83.2 Friday, Jan. 6 Three-dimensional structure of the shell plate assembly of the chiton Tonicella marmorea and its biomechanical consequences CONNORS, M.J.*; KALLAI, I.; GAZIT, D.; ORTIZ, C.; Massachusetts Institute of Technology; Hebrew University; Hebrew University; Massachusetts Institute of Technology firstname.lastname@example.org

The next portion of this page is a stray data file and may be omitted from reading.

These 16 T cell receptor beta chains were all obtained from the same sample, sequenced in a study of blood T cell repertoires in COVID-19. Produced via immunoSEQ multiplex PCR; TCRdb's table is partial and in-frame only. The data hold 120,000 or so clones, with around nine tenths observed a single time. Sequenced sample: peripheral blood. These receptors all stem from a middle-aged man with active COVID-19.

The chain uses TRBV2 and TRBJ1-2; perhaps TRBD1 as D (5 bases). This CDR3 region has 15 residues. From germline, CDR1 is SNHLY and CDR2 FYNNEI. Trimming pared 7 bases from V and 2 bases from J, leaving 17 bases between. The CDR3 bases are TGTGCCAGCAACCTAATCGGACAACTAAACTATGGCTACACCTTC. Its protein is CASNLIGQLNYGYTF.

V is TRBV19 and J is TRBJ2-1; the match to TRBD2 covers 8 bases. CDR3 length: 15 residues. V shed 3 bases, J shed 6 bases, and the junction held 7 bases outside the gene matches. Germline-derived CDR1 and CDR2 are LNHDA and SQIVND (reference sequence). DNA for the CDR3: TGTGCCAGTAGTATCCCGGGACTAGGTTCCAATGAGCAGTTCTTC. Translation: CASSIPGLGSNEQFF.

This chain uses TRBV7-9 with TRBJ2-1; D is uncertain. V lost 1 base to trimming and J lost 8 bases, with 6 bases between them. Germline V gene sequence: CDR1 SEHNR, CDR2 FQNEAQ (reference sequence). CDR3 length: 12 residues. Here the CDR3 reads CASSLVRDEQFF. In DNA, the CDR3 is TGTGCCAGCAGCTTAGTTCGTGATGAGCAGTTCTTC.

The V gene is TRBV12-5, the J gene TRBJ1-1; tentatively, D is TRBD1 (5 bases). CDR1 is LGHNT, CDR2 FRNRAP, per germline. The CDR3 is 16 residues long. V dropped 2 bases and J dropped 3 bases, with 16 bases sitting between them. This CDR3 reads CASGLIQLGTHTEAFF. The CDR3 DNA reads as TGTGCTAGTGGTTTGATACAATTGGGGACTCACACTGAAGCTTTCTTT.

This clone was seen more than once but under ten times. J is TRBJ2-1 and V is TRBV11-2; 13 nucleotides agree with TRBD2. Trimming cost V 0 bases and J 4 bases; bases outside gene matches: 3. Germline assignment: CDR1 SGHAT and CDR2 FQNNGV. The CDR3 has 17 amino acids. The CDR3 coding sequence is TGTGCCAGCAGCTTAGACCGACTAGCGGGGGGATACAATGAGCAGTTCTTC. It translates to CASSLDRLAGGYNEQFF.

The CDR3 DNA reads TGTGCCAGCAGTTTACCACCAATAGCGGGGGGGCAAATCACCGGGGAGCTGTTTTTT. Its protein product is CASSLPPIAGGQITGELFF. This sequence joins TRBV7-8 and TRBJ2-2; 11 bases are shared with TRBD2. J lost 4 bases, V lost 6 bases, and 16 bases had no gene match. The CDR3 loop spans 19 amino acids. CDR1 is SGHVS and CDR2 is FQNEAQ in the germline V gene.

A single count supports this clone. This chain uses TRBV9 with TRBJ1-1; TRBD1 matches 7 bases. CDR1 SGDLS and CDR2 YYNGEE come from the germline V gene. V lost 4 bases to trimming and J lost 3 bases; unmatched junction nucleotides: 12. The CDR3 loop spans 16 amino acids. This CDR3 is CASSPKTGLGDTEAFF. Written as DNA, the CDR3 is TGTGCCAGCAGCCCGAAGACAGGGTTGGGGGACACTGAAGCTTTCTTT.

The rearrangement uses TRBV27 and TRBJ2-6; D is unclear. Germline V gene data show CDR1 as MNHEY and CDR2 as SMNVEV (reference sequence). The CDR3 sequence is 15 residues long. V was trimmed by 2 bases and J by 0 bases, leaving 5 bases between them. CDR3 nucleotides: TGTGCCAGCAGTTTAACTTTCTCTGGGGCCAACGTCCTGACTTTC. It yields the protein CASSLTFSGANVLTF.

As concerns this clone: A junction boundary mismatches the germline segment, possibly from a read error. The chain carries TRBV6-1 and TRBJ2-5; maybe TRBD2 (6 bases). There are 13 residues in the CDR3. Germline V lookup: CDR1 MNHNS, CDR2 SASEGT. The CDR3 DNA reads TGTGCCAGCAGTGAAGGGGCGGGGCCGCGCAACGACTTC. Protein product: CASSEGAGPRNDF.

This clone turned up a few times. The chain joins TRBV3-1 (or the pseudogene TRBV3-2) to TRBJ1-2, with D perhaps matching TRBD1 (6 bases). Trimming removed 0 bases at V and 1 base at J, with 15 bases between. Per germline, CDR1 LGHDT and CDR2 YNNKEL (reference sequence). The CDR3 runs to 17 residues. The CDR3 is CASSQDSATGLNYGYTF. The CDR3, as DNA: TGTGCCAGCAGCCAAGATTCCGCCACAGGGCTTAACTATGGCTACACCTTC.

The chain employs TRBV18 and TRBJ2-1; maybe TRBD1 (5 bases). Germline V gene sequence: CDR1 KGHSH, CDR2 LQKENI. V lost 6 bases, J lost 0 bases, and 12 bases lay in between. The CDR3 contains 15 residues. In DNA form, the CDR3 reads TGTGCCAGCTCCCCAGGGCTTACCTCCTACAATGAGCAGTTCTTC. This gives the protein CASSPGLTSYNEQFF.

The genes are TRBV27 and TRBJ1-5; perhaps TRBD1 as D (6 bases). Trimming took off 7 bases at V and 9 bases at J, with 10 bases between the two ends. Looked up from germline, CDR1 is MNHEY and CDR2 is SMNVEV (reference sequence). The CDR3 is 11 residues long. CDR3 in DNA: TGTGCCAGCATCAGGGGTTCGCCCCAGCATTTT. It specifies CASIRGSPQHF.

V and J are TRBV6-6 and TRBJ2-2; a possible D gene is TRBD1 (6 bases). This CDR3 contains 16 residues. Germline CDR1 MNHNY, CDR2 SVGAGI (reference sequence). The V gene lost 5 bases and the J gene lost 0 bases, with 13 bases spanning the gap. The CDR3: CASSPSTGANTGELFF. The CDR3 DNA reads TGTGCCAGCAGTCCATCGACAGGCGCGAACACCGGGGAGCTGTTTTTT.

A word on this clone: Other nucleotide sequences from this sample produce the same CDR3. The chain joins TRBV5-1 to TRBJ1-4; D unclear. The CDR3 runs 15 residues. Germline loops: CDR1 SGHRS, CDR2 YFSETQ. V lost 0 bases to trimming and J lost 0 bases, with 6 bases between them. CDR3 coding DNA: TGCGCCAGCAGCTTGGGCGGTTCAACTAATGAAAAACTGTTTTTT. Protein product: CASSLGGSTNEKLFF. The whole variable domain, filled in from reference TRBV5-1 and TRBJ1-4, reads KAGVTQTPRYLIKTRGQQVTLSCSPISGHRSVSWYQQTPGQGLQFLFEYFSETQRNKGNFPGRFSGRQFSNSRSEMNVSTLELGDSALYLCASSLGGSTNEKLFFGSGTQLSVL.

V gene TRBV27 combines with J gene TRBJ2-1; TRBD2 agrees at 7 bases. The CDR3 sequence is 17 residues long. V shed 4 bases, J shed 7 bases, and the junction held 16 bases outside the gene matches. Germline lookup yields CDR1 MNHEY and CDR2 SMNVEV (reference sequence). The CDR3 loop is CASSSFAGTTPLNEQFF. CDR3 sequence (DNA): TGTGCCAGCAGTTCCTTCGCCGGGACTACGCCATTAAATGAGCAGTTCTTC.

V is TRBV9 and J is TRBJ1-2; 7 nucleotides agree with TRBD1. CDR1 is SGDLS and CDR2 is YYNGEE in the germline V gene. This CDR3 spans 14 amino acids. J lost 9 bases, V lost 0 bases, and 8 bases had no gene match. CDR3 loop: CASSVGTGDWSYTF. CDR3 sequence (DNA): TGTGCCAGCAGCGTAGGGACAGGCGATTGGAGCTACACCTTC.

Chitons are of great interest from a biomechanical perspective because instead of a single continuous shell, they possess an assembly of eight overlapping exoskeletal plates. These plates provide protection while still allowing for some degree of flexibility during locomotion over rough surfaces, as well as when rolling defensively into a sphere-like conformation if dislodged from a surface. In this study, X-ray micro-computed tomography was used to elucidate the detailed mechanism of conformational change from a passive (slightly curved, attached to surface) to a defensive (rolled, detached from surface) state of Tonicella marmorea. The passive and defensive conformations exhibited differences in longitudinal curvature index (0.43 vs. 0.70), average plate-to-plate overlap (~62% vs. ~48%), cross-sectional overlap heterogeneity (60-82.5% vs. 0-90%, fourth plate), and plate-to-plate separation distance (100% increase in normalized separation distance of plates 4 and 5). This work provides an understanding of how T. marmorea achieves the balance between mobility and protection. In the passive state, the morphometry of the individual shell plates and plate-to-plate interconnections results in an approximately continuous curvature and constant armor thickness (homogeneous protection); mobility is limited but armor coverage and protection is maximized. When the chiton is in the defensive state, the underlying soft tissues gain greater coverage and protection by the plates and the animal gains mobility through tidal flow, but regions of vulnerability are opened dorsally, due to the increase in plate-to-plate separation distance and decrease in plate-to-plate overlap.